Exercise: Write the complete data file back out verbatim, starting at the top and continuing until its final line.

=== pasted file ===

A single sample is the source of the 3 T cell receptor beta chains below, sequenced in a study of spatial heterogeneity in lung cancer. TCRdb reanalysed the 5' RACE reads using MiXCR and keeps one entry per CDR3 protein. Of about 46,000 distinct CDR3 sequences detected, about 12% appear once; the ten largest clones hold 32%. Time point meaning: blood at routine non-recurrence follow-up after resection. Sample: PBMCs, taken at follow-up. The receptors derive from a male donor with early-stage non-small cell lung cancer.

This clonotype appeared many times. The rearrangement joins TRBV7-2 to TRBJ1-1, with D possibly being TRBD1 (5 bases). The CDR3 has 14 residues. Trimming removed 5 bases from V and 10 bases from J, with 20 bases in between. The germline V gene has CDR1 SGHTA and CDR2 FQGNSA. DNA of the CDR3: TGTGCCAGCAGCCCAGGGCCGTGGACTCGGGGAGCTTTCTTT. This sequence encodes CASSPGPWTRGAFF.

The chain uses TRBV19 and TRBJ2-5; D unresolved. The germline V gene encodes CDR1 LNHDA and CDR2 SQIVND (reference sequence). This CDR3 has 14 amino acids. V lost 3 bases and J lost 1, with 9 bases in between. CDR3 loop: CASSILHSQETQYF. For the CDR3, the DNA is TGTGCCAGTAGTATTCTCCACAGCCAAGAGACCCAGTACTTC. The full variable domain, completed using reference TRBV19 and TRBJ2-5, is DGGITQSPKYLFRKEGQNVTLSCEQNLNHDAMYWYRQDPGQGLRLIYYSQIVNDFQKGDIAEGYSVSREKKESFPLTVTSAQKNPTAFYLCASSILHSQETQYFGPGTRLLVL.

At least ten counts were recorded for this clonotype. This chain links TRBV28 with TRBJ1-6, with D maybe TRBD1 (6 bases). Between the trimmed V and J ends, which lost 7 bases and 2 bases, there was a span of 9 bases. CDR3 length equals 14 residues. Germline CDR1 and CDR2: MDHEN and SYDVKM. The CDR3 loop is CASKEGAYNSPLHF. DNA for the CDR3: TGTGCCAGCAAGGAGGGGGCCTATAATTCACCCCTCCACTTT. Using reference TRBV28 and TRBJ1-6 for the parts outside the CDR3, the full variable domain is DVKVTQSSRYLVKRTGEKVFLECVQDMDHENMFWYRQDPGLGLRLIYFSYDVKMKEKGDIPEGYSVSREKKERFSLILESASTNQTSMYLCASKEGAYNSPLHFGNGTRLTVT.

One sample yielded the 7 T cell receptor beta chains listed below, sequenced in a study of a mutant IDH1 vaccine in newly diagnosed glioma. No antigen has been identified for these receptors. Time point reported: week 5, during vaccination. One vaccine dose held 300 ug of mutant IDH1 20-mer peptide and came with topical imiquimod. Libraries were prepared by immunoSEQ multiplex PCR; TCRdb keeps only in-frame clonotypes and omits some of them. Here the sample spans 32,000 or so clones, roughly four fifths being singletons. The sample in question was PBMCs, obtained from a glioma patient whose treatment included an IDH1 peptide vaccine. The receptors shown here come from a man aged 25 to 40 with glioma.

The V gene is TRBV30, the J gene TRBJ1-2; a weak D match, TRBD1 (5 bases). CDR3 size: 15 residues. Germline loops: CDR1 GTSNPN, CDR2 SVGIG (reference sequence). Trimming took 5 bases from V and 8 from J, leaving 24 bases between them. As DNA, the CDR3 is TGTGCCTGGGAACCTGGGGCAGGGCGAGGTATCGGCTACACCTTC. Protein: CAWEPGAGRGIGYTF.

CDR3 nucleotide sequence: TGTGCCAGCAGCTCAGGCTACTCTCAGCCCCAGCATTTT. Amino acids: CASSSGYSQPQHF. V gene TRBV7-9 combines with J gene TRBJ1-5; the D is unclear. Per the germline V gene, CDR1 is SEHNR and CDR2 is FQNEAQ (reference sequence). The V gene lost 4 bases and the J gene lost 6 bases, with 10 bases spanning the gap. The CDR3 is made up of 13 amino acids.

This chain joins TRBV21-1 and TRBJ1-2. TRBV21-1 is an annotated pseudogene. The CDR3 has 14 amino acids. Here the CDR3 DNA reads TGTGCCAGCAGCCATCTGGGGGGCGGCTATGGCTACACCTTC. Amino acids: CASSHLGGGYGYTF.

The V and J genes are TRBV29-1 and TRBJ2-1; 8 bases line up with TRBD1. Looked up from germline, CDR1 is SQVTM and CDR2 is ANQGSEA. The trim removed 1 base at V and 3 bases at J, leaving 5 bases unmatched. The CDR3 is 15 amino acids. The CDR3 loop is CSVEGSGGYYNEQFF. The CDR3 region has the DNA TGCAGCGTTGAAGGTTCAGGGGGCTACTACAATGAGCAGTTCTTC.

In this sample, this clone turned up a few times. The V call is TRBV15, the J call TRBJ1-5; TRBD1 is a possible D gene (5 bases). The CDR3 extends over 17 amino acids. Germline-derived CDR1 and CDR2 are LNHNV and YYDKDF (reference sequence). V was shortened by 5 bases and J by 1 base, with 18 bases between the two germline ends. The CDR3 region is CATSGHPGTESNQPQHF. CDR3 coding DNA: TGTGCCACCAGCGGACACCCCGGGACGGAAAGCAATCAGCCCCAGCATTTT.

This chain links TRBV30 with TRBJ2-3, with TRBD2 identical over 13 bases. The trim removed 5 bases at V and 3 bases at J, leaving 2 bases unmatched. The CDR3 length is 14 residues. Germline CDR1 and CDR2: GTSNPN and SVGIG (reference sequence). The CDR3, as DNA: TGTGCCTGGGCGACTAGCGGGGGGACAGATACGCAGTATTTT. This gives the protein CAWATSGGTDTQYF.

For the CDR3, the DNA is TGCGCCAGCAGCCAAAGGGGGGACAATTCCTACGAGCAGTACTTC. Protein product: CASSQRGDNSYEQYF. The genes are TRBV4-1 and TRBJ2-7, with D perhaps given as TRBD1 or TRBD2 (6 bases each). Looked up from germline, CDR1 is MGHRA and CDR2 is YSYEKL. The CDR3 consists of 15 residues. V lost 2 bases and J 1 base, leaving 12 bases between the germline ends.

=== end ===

A single sample is the source of the 3 T cell receptor beta chains below, sequenced in a study of spatial heterogeneity in lung cancer. TCRdb reanalysed the 5' RACE reads using MiXCR and keeps one entry per CDR3 protein. Of about 46,000 distinct CDR3 sequences detected, about 12% appear once; the ten largest clones hold 32%. Time point meaning: blood at routine non-recurrence follow-up after resection. Sample: PBMCs, taken at follow-up. The receptors derive from a male donor with early-stage non-small cell lung cancer.

This clonotype appeared many times. The rearrangement joins TRBV7-2 to TRBJ1-1, with D possibly being TRBD1 (5 bases). The CDR3 has 14 residues. Trimming removed 5 bases from V and 10 bases from J, with 20 bases in between. The germline V gene has CDR1 SGHTA and CDR2 FQGNSA. DNA of the CDR3: TGTGCCAGCAGCCCAGGGCCGTGGACTCGGGGAGCTTTCTTT. This sequence encodes CASSPGPWTRGAFF.

The chain uses TRBV19 and TRBJ2-5; D unresolved. The germline V gene encodes CDR1 LNHDA and CDR2 SQIVND (reference sequence). This CDR3 has 14 amino acids. V lost 3 bases and J lost 1, with 9 bases in between. CDR3 loop: CASSILHSQETQYF. For the CDR3, the DNA is TGTGCCAGTAGTATTCTCCACAGCCAAGAGACCCAGTACTTC. The full variable domain, completed using reference TRBV19 and TRBJ2-5, is DGGITQSPKYLFRKEGQNVTLSCEQNLNHDAMYWYRQDPGQGLRLIYYSQIVNDFQKGDIAEGYSVSREKKESFPLTVTSAQKNPTAFYLCASSILHSQETQYFGPGTRLLVL.

At least ten counts were recorded for this clonotype. This chain links TRBV28 with TRBJ1-6, with D maybe TRBD1 (6 bases). Between the trimmed V and J ends, which lost 7 bases and 2 bases, there was a span of 9 bases. CDR3 length equals 14 residues. Germline CDR1 and CDR2: MDHEN and SYDVKM. The CDR3 loop is CASKEGAYNSPLHF. DNA for the CDR3: TGTGCCAGCAAGGAGGGGGCCTATAATTCACCCCTCCACTTT. Using reference TRBV28 and TRBJ1-6 for the parts outside the CDR3, the full variable domain is DVKVTQSSRYLVKRTGEKVFLECVQDMDHENMFWYRQDPGLGLRLIYFSYDVKMKEKGDIPEGYSVSREKKERFSLILESASTNQTSMYLCASKEGAYNSPLHFGNGTRLTVT.

One sample yielded the 7 T cell receptor beta chains listed below, sequenced in a study of a mutant IDH1 vaccine in newly diagnosed glioma. No antigen has been identified for these receptors. Time point reported: week 5, during vaccination. One vaccine dose held 300 ug of mutant IDH1 20-mer peptide and came with topical imiquimod. Libraries were prepared by immunoSEQ multiplex PCR; TCRdb keeps only in-frame clonotypes and omits some of them. Here the sample spans 32,000 or so clones, roughly four fifths being singletons. The sample in question was PBMCs, obtained from a glioma patient whose treatment included an IDH1 peptide vaccine. The receptors shown here come from a man aged 25 to 40 with glioma.

The V gene is TRBV30, the J gene TRBJ1-2; a weak D match, TRBD1 (5 bases). CDR3 size: 15 residues. Germline loops: CDR1 GTSNPN, CDR2 SVGIG (reference sequence). Trimming took 5 bases from V and 8 from J, leaving 24 bases between them. As DNA, the CDR3 is TGTGCCTGGGAACCTGGGGCAGGGCGAGGTATCGGCTACACCTTC. Protein: CAWEPGAGRGIGYTF.

CDR3 nucleotide sequence: TGTGCCAGCAGCTCAGGCTACTCTCAGCCCCAGCATTTT. Amino acids: CASSSGYSQPQHF. V gene TRBV7-9 combines with J gene TRBJ1-5; the D is unclear. Per the germline V gene, CDR1 is SEHNR and CDR2 is FQNEAQ (reference sequence). The V gene lost 4 bases and the J gene lost 6 bases, with 10 bases spanning the gap. The CDR3 is made up of 13 amino acids.

This chain joins TRBV21-1 and TRBJ1-2. TRBV21-1 is an annotated pseudogene. The CDR3 has 14 amino acids. Here the CDR3 DNA reads TGTGCCAGCAGCCATCTGGGGGGCGGCTATGGCTACACCTTC. Amino acids: CASSHLGGGYGYTF.

The V and J genes are TRBV29-1 and TRBJ2-1; 8 bases line up with TRBD1. Looked up from germline, CDR1 is SQVTM and CDR2 is ANQGSEA. The trim removed 1 base at V and 3 bases at J, leaving 5 bases unmatched. The CDR3 is 15 amino acids. The CDR3 loop is CSVEGSGGYYNEQFF. The CDR3 region has the DNA TGCAGCGTTGAAGGTTCAGGGGGCTACTACAATGAGCAGTTCTTC.

In this sample, this clone turned up a few times. The V call is TRBV15, the J call TRBJ1-5; TRBD1 is a possible D gene (5 bases). The CDR3 extends over 17 amino acids. Germline-derived CDR1 and CDR2 are LNHNV and YYDKDF (reference sequence). V was shortened by 5 bases and J by 1 base, with 18 bases between the two germline ends. The CDR3 region is CATSGHPGTESNQPQHF. CDR3 coding DNA: TGTGCCACCAGCGGACACCCCGGGACGGAAAGCAATCAGCCCCAGCATTTT.

This chain links TRBV30 with TRBJ2-3, with TRBD2 identical over 13 bases. The trim removed 5 bases at V and 3 bases at J, leaving 2 bases unmatched. The CDR3 length is 14 residues. Germline CDR1 and CDR2: GTSNPN and SVGIG (reference sequence). The CDR3, as DNA: TGTGCCTGGGCGACTAGCGGGGGGACAGATACGCAGTATTTT. This gives the protein CAWATSGGTDTQYF.

For the CDR3, the DNA is TGCGCCAGCAGCCAAAGGGGGGACAATTCCTACGAGCAGTACTTC. Protein product: CASSQRGDNSYEQYF. The genes are TRBV4-1 and TRBJ2-7, with D perhaps given as TRBD1 or TRBD2 (6 bases each). Looked up from germline, CDR1 is MGHRA and CDR2 is YSYEKL. The CDR3 consists of 15 residues. V lost 2 bases and J 1 base, leaving 12 bases between the germline ends.